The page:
Something New

Reprinted from PN March 2011

We’d like input about a new section in PN that will address federal action on items of interest to the disability community.

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In January (2010), I addressed some of the changes that would be taking place in PN in the coming months. We have been discussing for some time the possibility of creating a new section to highlight federal action on items of interest to members of PVA and the entire disability com­munity, as well as material related to veterans issues. These could be as broad as legislation—pending and completed—that deals with compensation, pension, changes in healthcare entitlements and airline rules and regulations, federal disability architectural mandates, and a plethora of other items.

In many instances, as subsequent issues of PN are published, there would be little change in legislative and administrative action, since some matters under consideration on the federal level take time. Therefore, you would likely see a heading listing a specific bill or committee and the description, then an explanation something like “action still pending by House or Senate” or similar language.

One of the advantages of a section like this is the ability it would provide to PVA chapters to stay up to date on such matters. It would also give chapter staff information on which they might like to take action, as well as set the stage for PVA National Office requests for coordinated action by PVA membership on contacting the appropriate folks in Washington, D.C.

If you have an interest in seeing a section such as this added to PN, let us know by e-mail, regular mail, or a telephone call. These contact sources are listed near the front of each issue of PN. If there is enough interest, we will pursue with our national leadership the appropriate coordination to create such a section.

This issue includes Dr. Rory Cooper and Rosemarie Cooper’s article about wheelchairs. Cooper has been a frequent contributor to PN; if you are a regular reader of the magazine, his name will be familiar.

For those of you who are unfamiliar with his background, the “doctor” does not refer to an MD (medical doctor). Cooper has a bachelor of science in electrical engineering, a master of engineering in electrical engineering, and a doctor of philosophy (PhD) in electrical and computer engineering. He is a life member of PVA who sustained a spinal-cord injury while serving in the United States Army.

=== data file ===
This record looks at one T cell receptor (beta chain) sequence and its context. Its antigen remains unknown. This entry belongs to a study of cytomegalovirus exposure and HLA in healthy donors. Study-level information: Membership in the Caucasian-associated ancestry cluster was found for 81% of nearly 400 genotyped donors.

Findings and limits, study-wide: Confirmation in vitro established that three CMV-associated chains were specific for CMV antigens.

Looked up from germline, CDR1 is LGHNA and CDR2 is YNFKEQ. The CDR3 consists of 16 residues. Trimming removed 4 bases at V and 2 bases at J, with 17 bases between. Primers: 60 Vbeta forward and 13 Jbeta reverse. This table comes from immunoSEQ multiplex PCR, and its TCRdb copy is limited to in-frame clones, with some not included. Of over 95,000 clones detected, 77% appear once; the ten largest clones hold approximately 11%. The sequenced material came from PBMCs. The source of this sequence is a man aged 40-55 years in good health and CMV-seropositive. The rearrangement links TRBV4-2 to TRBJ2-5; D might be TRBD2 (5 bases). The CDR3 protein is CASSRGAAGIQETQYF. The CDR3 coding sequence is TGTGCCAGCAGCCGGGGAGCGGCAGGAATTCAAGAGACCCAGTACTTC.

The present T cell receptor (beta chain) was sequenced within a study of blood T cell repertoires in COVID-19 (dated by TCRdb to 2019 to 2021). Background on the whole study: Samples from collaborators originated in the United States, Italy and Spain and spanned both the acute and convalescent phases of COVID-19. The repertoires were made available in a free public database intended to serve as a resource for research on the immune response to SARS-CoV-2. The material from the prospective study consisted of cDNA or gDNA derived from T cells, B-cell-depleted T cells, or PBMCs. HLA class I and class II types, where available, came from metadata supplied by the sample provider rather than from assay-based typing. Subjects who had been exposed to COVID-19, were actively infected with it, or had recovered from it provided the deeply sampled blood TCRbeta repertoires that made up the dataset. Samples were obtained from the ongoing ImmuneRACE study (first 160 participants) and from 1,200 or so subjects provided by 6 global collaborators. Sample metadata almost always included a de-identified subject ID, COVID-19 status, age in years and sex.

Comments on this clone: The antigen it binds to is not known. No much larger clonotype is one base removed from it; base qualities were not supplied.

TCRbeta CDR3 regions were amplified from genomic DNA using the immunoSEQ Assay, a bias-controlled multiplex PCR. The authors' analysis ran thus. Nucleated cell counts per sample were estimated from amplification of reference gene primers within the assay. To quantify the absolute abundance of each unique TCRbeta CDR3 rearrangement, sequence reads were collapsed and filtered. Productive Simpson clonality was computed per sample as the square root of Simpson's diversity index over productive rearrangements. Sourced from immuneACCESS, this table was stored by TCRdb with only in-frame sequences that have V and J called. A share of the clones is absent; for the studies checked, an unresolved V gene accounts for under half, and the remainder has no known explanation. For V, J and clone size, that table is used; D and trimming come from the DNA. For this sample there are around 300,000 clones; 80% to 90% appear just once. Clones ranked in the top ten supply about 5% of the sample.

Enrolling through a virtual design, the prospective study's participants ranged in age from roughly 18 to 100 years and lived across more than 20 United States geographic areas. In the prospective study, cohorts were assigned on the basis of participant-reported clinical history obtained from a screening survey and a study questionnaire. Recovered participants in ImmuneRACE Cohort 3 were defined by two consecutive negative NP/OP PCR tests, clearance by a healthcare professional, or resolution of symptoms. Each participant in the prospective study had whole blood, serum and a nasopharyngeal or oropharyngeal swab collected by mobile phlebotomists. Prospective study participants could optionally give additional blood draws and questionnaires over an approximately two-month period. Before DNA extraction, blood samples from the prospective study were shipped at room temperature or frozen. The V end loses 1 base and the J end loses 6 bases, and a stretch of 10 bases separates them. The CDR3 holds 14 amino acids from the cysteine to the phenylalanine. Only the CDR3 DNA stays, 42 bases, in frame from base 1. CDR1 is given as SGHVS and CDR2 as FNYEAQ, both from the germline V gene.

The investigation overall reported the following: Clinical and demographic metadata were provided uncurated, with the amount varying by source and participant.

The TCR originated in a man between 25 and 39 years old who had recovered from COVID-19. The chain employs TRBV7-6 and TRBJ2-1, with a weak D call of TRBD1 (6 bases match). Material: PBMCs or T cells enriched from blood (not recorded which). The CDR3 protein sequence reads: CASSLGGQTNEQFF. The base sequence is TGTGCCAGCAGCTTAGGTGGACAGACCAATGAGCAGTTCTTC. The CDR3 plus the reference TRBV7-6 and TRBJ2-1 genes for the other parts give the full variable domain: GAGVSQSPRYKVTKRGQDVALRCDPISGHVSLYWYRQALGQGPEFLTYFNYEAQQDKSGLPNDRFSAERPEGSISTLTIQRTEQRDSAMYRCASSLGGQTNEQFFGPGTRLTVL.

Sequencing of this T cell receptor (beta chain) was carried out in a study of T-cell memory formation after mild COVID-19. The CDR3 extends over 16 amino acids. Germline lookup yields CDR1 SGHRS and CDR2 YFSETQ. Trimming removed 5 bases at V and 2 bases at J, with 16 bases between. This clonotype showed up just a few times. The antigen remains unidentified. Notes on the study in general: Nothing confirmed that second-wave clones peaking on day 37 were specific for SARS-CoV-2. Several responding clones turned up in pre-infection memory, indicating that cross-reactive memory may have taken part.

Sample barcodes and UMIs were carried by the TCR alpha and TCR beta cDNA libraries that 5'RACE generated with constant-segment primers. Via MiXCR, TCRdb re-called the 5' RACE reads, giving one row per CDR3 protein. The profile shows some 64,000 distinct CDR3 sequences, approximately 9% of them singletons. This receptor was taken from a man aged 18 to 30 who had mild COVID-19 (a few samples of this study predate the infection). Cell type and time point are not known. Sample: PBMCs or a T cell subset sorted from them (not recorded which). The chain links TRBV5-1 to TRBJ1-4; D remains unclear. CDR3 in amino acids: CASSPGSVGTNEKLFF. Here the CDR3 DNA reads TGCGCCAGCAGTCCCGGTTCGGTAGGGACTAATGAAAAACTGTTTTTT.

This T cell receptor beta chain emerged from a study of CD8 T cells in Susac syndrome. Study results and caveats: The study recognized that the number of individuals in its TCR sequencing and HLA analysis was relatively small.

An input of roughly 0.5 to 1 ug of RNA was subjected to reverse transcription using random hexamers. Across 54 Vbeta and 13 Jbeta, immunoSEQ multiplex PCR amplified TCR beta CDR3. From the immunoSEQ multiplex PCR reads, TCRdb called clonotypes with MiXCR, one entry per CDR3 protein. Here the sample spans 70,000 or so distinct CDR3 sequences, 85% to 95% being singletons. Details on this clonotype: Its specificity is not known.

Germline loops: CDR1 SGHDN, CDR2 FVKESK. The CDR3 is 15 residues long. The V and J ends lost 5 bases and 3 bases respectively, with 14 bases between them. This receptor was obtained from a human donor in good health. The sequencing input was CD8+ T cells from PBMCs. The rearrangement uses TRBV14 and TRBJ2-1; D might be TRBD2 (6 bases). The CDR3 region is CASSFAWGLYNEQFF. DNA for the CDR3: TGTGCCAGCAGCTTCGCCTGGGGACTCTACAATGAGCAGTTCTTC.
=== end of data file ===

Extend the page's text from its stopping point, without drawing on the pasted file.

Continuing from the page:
Cooper currently is a Distinguished Professor in the Department of Rehabilitation Science and Technology at the University of Pittsburgh School of Health Rehabilitation Sciences. The first part of his career was devoted to work on manual wheelchairs and their various applications for wheelchair users. He more recently moved into powered assistive devices and is one of the authorities and advanced researchers in this area. I urge you to read his article and any articles he submits for inclusion in PN. He knows of what he speaks, because he is not only knowledgeable of the subject but is also a user and consumer of what he develops because of his injury.

You will also find part two of an interesting article by Jean Hartley on postpolio syndrome (PPS). I had a friend, now deceased, who began to suffer from this unfortunate problem as he grew older. Many of us who are younger do not consider polio a problem. However, it still exists in many areas of the world. It has been almost wiped out in the United States due to vaccinations. However, I remember that when I was a very young boy, parents tried everything to avoid their children contracting polio.

Poliomyelitis (polio) is a virus and can result in paralysis. PPS is not completely understood but usually occurs many years after the onset of the initial infection and results in a steady loss of muscle use after years of stable function. It is thought to be the result of the aging process and also the disuse or overuse of muscle neurons. Regardless, it is a significant life-changing event for those afflicted by it.


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